The wild card remains the cost of oil, and unlike last year, there are now two wars — in the Middle East and Ukraine — that could roil the oil market.

Busy airport

The airport also is expected to be a busy place this weekend and locals hoping to park at Harry Reid International Airport to get out of town may already be out of luck.

“We’re anticipating that those most in-demand parking locations — Terminal 1 Garage, Terminal 1 Economy Lot and Terminal 3 Economy Lot — could reach capacity as early as today, though as of now they all remain open,” Reid spokesman Joe Rajchel said Wednesday. “Travelers should give themselves extra time to find a spot, or consider other transportation options to the airport. They also need to pay attention to the signage on the airport roadways. That signage will have the most current parking information.”

Amanda Belarmino, an assistant professor at UNLV’s William F. Harrah College of Hospitality, said the big public relations splash Las Vegas made during Super Bowl 58 in February may pay off this summer.

“While we continue to see a softening of the market, I think we can expect to continue to see high demand for Las Vegas tourism,” she said. “We may see lower spending and some value-seeking behavior such as increased travel during the week, less-expensive choices for food and beverage spending, and some decreased gaming spend. However, the closure of the Tropicana will push some demand to other properties as will the closure of The Mirage in July. I would also expect some of the good feelings generated by the Super Bowl may pay off this summer.”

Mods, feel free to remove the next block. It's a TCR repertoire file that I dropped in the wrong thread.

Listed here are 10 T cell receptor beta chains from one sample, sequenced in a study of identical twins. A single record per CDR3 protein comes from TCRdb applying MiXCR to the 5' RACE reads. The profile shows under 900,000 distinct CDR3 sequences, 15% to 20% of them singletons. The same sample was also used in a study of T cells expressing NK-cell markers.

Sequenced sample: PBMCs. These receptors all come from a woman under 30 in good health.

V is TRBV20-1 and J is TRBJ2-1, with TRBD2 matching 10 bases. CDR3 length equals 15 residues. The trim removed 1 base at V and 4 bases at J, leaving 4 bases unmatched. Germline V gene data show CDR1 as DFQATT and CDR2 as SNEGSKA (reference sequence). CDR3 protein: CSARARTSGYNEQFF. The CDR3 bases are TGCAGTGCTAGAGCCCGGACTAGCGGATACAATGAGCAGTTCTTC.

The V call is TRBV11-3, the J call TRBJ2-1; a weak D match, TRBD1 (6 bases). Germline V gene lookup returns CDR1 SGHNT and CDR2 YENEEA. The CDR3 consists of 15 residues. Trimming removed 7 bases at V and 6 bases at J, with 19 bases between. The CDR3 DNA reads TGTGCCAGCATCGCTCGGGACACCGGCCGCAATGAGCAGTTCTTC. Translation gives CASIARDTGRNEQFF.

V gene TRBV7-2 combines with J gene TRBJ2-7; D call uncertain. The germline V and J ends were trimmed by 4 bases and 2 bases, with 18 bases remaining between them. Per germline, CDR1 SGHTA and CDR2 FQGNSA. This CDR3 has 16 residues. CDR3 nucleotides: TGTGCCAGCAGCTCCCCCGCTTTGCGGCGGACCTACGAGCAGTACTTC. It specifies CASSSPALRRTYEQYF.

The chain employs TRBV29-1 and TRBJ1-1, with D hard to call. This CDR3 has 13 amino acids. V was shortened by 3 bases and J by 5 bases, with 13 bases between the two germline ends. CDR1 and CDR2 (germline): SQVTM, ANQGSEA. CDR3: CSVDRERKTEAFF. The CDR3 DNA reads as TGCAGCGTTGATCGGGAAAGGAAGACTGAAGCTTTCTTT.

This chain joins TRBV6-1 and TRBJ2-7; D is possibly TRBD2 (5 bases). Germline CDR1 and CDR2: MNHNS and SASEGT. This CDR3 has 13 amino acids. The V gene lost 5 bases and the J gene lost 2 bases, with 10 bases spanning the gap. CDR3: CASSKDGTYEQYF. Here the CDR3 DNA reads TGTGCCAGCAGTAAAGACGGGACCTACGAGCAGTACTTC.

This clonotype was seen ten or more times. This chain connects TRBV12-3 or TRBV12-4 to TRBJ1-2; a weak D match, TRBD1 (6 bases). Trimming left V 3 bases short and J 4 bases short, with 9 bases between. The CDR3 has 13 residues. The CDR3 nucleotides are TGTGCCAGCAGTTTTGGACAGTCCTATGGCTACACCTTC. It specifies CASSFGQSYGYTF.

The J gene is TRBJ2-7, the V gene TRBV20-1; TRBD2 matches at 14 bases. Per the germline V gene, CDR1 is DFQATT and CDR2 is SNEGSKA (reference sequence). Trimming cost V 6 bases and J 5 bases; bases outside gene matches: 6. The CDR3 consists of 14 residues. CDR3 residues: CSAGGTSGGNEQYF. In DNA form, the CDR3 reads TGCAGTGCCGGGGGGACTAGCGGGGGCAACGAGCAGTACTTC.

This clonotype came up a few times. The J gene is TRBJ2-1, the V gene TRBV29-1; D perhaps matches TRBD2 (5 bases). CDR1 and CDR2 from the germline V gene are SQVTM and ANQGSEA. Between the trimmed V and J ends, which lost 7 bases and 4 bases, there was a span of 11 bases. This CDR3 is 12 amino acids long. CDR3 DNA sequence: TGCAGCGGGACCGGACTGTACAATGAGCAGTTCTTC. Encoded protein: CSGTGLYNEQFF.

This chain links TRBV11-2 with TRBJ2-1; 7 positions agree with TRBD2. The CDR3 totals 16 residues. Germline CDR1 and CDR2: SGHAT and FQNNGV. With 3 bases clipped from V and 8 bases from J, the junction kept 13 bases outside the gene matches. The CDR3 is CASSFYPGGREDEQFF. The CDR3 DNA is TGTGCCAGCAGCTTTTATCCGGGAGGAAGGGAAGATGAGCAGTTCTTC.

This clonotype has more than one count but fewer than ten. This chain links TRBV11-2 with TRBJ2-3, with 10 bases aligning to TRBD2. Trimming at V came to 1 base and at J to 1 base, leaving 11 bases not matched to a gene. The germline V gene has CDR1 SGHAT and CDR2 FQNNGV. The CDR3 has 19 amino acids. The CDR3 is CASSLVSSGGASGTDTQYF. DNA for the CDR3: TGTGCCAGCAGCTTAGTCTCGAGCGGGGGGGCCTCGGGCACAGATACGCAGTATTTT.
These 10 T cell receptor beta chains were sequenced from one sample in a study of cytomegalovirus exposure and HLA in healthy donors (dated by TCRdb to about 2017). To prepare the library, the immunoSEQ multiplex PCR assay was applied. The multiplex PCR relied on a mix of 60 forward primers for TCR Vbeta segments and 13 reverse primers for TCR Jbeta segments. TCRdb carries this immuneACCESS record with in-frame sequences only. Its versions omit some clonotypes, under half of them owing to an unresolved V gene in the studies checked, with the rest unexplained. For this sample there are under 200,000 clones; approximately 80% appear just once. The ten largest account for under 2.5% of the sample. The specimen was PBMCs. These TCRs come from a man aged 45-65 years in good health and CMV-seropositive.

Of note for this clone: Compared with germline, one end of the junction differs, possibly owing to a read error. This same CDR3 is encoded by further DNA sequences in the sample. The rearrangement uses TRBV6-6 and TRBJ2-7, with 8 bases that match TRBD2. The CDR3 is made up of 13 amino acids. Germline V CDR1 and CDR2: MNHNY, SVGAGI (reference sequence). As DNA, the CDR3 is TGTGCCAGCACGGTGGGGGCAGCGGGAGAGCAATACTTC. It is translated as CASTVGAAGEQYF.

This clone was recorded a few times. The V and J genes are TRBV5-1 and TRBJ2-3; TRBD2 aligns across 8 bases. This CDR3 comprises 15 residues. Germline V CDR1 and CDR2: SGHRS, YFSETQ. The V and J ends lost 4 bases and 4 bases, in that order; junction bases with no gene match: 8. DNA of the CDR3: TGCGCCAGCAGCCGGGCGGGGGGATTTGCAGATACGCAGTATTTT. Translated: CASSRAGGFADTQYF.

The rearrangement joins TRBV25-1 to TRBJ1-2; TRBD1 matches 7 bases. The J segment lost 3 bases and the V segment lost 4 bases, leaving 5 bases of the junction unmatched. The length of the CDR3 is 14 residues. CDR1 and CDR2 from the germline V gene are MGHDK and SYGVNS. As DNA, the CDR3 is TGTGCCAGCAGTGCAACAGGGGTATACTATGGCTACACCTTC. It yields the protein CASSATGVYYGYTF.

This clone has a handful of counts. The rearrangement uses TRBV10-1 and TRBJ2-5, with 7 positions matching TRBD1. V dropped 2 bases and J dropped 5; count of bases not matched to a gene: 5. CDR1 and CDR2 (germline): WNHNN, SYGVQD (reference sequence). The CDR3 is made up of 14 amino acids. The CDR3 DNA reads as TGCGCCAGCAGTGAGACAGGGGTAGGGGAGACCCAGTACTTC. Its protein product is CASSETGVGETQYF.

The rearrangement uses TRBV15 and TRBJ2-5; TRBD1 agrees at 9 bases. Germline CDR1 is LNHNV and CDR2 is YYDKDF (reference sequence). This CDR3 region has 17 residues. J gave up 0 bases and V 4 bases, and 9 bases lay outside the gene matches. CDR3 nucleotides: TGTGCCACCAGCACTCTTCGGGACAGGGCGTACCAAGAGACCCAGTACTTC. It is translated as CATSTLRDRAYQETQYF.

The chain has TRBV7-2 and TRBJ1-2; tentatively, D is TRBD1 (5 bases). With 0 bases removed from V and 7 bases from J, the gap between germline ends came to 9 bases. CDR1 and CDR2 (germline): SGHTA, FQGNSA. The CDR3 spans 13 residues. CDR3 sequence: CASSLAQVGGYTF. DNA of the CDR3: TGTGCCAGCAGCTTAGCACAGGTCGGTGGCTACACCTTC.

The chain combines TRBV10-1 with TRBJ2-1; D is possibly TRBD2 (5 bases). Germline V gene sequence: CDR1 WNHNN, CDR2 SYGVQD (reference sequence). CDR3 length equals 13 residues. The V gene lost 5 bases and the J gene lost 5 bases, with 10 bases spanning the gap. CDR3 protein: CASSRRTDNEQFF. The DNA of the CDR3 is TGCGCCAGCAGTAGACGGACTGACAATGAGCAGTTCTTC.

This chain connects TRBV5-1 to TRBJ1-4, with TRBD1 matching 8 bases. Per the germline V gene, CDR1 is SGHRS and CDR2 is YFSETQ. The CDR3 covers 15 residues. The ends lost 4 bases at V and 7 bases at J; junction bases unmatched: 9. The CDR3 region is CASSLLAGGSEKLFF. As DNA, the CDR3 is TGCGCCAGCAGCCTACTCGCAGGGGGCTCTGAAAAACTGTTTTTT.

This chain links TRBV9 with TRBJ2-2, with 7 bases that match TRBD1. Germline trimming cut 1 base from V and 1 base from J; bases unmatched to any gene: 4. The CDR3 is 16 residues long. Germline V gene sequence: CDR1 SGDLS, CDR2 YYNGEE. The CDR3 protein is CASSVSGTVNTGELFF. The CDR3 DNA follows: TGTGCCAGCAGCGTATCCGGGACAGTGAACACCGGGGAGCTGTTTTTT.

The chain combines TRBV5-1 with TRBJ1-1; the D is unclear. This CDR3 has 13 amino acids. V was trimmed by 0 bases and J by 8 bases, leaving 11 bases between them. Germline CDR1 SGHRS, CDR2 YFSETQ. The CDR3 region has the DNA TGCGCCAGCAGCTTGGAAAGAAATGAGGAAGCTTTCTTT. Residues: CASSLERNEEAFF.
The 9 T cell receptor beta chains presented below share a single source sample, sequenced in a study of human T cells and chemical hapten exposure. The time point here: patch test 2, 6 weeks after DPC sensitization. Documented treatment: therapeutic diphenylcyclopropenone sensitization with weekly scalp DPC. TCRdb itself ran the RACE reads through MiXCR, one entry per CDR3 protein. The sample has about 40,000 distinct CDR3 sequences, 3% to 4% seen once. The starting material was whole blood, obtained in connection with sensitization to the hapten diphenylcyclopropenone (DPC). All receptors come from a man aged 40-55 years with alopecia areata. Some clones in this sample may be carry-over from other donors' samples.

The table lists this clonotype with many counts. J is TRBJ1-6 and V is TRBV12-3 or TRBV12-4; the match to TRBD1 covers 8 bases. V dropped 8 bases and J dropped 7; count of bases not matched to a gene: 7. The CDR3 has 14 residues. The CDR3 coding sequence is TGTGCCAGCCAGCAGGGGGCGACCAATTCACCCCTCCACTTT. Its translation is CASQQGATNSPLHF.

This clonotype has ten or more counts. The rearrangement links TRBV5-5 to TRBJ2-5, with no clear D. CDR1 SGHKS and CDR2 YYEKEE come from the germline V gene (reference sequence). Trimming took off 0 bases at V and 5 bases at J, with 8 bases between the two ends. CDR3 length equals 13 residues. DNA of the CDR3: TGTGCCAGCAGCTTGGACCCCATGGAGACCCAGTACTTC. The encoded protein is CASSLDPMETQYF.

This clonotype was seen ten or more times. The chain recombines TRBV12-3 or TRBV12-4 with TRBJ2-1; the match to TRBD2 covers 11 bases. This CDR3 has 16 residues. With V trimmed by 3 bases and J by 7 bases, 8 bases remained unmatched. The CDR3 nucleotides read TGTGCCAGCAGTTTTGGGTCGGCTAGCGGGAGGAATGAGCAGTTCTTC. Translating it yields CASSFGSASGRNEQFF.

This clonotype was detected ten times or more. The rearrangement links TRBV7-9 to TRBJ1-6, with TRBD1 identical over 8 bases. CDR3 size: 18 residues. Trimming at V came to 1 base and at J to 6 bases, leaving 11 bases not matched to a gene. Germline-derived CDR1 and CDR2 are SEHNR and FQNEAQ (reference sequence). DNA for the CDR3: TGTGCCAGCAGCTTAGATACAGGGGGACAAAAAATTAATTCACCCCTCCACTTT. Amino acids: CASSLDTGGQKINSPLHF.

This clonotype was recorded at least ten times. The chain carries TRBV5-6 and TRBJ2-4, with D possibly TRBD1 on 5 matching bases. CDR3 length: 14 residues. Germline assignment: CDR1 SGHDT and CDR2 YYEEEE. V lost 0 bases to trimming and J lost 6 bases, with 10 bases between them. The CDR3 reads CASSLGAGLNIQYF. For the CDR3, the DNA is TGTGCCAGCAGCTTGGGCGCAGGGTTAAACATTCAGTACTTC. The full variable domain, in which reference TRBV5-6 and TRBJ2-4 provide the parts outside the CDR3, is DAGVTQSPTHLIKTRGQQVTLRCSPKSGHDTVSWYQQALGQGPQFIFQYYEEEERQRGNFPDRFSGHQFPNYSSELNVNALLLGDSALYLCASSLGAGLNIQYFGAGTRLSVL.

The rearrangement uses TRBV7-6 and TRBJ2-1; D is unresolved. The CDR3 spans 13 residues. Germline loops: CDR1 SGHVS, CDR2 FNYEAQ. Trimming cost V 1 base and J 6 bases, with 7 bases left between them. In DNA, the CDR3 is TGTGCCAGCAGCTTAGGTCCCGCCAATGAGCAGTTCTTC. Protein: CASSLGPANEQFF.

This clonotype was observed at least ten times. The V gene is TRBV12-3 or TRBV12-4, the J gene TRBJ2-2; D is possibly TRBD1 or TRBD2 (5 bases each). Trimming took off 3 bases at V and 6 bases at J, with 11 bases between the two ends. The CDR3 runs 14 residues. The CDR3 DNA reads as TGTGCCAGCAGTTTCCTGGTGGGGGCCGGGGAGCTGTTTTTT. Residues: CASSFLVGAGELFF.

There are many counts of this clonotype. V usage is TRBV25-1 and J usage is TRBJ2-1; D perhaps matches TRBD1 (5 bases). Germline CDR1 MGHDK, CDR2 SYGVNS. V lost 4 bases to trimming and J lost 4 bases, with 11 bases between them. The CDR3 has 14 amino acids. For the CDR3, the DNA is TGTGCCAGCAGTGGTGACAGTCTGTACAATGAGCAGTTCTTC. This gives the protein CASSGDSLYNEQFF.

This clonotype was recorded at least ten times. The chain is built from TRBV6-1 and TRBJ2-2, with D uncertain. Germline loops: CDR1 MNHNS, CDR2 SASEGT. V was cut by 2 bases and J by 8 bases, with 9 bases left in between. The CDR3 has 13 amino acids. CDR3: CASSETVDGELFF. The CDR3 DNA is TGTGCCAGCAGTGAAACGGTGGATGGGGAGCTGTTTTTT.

Average down, high-end up

A survey of 104 Las Vegas hotels priced on Hotels.com on Wednesday indicated the average rate for a room Friday through Sunday at $263.40 a night, well above the average daily rate calculated by the LVCVA for May last year, but less than the $280.48 of Memorial Day weekend 2023.

Only one property was booking rooms for under $100 a night — the Hotel Galaxy. Rooms at Wynn and Encore Las Vegas were going for $509 a night, with Bellagio at $526 and Venetian and Palazzo at $613. Newcomer Fontainebleau was selling rooms for $376 a night while rooms at Durango were priced at $416.

The average daily room rate for the month of May in 2023 was $183.40, according to LVCVA archived statistics. The Strip’s occupancy rate was 87 percent on weekends in May.

Room rates gradually retreated through the summer of 2023, but occupancy hovered around 91.5 percent on weekends through June, July and August. In June 2023, when 3.43 million visitors came to Las Vegas, the Strip room rate averaged $175.78. In July, 3.53 million people arrived — the busiest of the summer months — with room rates at $173.49. In August, as the summer came to a close, 3.32 million people visited Las Vegas and room rates on the Strip averaged $165.94.

Percentage increases of direct visitor spending and total economic impact were modified.

Contact Richard N. Velotta at rvelotta@reviewjournal.com or 702-477-3893. Follow @RickVelotta on X.